EU winds down military training operations in Mali


The European bloc is involved in two training missions in Mali – the EUTM and the EUCAP – to coach soldiers and police.

The European Union has decided to suspend crucial military training programmes in Mali, as relations between Western forces and the West African country’s transitional military government sour further.

Speaking at a ministerial meeting on Monday, EU’s top diplomat Josep Borrell cited the presence of Russian-affiliated forces in the country, as well as reports of human rights abuses by Malian troops and foreign fighters, among the reasons for the decision.

“We are halting the training missions for the [Malian] armed forces and national guard,” Borrell said.

He added that developments in the country “have forced us to see there were not sufficient guarantees … on non-interference by the Wagner group,” which he said was likely “responsible for some very serious events which have led to tens of people being killed in Mali in recent times”.

The Russian private military organisation has been accused by Western countries of acting with impunity in the country. It is also an accusation that has been directed at French soldiers in the past across the Sahel.

The EU’s decision comes after Human Rights Watch released a report on the alleged killing of 300 people, mostly civilians from the town of Moura, in a military operation conducted by Malian forces alongside foreign fighters. The Malian army, which had previously said that about 200 “terrorists” were killed in the operation, said it had opened an investigation.

“The Sahel remains a priority. We’re not giving up on the Sahel, far from it. We want to commit even more to that region,” Borrell said, suggesting that other forms of training might be sustained.

The EU is involved in two training missions in Mali. The first one – the EU Training Mission – had more than 1,000 members from 25 European countries training Malian soldiers until 2024, according to its website. The other, the EU Capacity Building Mission (EUCAP) focused on police coaching with a mandate expiring next year.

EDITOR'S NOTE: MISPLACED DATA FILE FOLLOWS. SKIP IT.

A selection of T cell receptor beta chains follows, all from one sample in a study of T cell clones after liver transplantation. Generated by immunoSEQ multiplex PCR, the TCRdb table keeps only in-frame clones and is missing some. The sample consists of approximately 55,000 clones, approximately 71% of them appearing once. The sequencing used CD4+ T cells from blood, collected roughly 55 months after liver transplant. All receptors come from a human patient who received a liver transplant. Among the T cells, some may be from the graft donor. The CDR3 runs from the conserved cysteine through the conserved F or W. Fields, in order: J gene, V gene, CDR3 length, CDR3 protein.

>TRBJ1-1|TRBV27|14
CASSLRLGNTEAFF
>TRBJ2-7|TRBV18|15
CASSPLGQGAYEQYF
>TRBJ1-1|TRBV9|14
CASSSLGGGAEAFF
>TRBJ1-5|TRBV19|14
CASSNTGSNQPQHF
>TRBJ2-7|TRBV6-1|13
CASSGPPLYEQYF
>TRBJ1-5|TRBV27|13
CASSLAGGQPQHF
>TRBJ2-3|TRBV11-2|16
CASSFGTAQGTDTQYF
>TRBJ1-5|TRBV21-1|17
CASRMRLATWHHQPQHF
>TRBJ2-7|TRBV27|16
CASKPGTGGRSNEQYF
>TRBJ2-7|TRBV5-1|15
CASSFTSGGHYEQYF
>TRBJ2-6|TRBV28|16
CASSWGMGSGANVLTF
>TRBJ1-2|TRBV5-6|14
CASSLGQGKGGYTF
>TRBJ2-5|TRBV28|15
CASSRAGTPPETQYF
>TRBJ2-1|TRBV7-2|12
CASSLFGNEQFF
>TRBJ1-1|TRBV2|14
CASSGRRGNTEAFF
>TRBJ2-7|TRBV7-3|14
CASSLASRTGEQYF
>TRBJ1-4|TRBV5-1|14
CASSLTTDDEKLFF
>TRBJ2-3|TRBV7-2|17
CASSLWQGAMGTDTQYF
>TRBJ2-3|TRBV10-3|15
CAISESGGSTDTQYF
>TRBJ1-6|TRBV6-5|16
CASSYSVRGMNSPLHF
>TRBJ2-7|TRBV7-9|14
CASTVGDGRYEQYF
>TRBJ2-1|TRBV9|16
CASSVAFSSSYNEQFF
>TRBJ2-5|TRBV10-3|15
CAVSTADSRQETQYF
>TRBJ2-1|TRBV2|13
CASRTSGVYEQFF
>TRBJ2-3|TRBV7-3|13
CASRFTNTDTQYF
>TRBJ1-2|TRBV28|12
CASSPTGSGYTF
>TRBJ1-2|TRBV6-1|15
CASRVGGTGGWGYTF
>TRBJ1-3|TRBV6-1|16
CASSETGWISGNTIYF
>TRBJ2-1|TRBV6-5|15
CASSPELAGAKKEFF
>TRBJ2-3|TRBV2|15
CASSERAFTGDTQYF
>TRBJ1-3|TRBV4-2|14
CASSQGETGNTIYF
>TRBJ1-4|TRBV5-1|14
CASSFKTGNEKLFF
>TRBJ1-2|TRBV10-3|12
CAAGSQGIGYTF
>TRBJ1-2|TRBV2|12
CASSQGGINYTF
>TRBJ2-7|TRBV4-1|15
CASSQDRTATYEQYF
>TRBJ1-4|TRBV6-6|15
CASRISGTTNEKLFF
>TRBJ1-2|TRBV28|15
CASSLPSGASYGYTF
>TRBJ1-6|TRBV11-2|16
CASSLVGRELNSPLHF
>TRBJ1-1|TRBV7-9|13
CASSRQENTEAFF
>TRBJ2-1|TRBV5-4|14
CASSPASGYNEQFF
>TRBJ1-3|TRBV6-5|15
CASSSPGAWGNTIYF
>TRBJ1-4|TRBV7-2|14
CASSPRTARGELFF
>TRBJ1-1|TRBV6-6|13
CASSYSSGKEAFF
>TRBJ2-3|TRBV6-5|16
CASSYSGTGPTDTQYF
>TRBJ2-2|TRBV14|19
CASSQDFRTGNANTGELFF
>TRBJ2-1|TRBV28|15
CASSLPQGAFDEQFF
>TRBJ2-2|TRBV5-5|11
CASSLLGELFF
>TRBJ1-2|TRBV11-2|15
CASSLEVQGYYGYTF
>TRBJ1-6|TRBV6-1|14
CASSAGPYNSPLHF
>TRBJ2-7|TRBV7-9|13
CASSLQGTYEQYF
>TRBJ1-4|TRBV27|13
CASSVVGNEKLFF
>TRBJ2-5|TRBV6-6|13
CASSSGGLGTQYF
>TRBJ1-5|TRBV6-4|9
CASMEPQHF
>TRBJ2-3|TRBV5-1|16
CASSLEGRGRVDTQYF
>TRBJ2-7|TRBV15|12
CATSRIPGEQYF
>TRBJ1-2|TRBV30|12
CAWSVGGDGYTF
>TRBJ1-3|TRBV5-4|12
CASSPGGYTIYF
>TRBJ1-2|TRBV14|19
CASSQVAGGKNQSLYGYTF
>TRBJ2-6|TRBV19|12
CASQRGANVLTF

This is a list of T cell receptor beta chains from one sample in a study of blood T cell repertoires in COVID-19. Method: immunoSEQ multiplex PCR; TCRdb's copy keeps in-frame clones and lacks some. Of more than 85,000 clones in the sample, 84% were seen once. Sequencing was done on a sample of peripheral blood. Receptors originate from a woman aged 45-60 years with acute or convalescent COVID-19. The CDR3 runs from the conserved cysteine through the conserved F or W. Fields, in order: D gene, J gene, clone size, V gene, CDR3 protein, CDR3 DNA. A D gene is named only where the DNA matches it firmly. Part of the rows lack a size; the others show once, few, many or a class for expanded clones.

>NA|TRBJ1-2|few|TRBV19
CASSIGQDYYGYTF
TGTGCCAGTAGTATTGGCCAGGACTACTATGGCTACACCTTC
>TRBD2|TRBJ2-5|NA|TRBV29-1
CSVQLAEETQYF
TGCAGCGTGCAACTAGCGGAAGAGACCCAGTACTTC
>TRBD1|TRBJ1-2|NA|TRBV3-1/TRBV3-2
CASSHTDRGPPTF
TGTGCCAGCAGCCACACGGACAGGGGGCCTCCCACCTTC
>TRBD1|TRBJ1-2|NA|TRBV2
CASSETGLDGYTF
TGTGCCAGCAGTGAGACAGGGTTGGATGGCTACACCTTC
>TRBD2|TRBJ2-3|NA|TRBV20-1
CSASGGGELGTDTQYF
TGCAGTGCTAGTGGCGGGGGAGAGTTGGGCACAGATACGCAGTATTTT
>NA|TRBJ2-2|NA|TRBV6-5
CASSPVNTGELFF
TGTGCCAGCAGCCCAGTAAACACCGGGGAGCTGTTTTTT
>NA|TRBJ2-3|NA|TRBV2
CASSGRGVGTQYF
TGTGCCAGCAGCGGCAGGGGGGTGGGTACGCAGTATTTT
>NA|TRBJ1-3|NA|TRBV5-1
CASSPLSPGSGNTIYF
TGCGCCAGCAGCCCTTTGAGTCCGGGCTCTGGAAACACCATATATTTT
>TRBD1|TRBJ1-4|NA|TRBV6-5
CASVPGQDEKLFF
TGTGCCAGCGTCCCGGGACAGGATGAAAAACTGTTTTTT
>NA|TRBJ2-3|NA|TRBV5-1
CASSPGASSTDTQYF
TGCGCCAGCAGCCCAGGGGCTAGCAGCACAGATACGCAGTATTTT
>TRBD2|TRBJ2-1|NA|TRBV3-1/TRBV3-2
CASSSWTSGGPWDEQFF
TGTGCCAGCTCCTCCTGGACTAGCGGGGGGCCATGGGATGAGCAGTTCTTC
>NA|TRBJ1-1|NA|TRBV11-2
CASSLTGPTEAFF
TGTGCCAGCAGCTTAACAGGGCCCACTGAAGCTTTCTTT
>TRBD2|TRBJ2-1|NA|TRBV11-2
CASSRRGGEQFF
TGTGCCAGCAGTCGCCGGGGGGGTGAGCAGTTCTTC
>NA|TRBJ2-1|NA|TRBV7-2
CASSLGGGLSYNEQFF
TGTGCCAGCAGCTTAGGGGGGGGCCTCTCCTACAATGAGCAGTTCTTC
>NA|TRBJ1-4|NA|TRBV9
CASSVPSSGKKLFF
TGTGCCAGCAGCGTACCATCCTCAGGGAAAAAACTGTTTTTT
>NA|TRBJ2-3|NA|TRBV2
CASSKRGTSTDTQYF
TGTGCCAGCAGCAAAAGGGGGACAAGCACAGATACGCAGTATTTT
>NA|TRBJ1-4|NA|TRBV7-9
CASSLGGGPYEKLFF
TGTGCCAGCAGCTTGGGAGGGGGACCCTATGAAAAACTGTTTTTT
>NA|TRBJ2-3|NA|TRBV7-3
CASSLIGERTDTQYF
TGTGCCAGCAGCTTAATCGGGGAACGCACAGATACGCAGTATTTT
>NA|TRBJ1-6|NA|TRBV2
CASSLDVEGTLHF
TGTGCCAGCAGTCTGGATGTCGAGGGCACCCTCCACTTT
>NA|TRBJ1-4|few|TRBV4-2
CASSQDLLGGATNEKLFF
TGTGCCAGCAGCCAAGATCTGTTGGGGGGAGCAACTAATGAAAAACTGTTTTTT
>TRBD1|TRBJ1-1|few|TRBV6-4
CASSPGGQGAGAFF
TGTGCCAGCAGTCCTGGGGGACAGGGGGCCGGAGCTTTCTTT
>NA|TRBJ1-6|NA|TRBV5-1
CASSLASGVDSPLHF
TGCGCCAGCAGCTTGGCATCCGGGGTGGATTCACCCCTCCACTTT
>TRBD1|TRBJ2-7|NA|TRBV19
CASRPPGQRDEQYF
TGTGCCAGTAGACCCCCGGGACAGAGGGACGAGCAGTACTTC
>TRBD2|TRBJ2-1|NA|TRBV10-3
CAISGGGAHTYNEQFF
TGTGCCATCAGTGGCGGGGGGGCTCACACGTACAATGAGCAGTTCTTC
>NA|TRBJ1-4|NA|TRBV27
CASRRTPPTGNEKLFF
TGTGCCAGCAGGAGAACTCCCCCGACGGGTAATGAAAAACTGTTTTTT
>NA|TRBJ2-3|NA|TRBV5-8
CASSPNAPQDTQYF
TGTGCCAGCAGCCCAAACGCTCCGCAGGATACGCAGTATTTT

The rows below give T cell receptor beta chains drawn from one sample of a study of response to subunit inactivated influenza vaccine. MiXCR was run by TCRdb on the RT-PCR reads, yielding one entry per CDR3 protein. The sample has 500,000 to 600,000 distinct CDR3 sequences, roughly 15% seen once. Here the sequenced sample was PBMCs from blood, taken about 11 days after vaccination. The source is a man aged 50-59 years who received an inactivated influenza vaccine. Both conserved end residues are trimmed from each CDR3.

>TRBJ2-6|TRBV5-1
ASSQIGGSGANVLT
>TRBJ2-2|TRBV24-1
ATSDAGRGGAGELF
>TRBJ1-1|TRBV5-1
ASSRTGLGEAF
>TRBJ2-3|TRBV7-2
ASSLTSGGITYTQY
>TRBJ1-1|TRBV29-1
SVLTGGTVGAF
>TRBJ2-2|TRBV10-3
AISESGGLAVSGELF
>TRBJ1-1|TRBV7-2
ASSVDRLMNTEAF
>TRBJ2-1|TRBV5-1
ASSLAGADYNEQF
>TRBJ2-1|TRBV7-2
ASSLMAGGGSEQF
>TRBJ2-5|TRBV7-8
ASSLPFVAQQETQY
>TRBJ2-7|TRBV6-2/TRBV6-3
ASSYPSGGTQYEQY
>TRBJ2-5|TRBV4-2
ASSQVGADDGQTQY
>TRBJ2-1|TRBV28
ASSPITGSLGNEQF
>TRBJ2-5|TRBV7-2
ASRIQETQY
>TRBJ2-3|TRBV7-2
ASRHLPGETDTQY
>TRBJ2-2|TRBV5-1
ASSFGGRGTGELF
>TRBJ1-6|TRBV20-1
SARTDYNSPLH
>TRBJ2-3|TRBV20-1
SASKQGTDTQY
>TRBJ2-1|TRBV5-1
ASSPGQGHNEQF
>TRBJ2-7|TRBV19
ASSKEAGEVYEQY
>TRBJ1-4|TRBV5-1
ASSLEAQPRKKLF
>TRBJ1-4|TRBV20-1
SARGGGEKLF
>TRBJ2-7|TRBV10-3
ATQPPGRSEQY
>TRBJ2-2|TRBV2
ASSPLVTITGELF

A Malian soldier of the 614th Artillery Battery attends a training session on a D-30 howitzer with the European Union Training Mission (EUTM), to fight jihadists, in the camp of Sevare, Mopti region, in Mali March 25, 2021. Picture taken March 25, 2021. REUTERS/ Paul Lorgerie
The European block is involved in two training missions in Mali, the EUTM and the EUCAP [File: Paul Lorgerie/Reuters]

The move does not have severe implications security-wise, noted Alain Antil, director of the Sub-Saharan Africa Centre at the French Institute of International Relations. “It’s better if troops are trained rather than not, but it’s not as if the EU has withdrawn a battalion,” he said.

“From a diplomatic perspective though, we can say that the EU is taking its distance in a very visible way and its warning that the collaboration is at a standstill,” Antil said. “We have to interpret this announcement as a political warning to the Malian government,” he added.

Antil explained that it could also be a prelude to a new European approach in future involvements in the United Nations mission in Mali (MINUSMA).

MINUSMA has been supporting local forces in combating armed group rebellion maintaining more than 13,000 soldiers and 1,920 police personnel. But Western countries’ presence in Mali has been put into question since French troops pulled out of the country in February.

The withdrawal came as relations between France and Mali reached a new low after the Malian military seized power twice – in August 2020 and in May 2021.

Since then, European allies involved in MINUSMA have been deliberating on their next steps as the lack of French protection could further expose the UN troops on the ground.

On Tuesday, German foreign minister Annalena Baerbock visited soldiers in the northern town of Gao before deciding on whether to extend Germany’s presence in Mali. More than 300 German soldiers are deployed as part of EUTM, and 1,100 are stationed in MINUSMA.

Before her departure, Baerbock said that the Malian government had “gambled away a great deal of international trust in recent months, not least by dragging out the democratic transition and intensifying military cooperation with Moscow”.

“To simply say ‘keep it up’ now would be misguided in my view,” she said.



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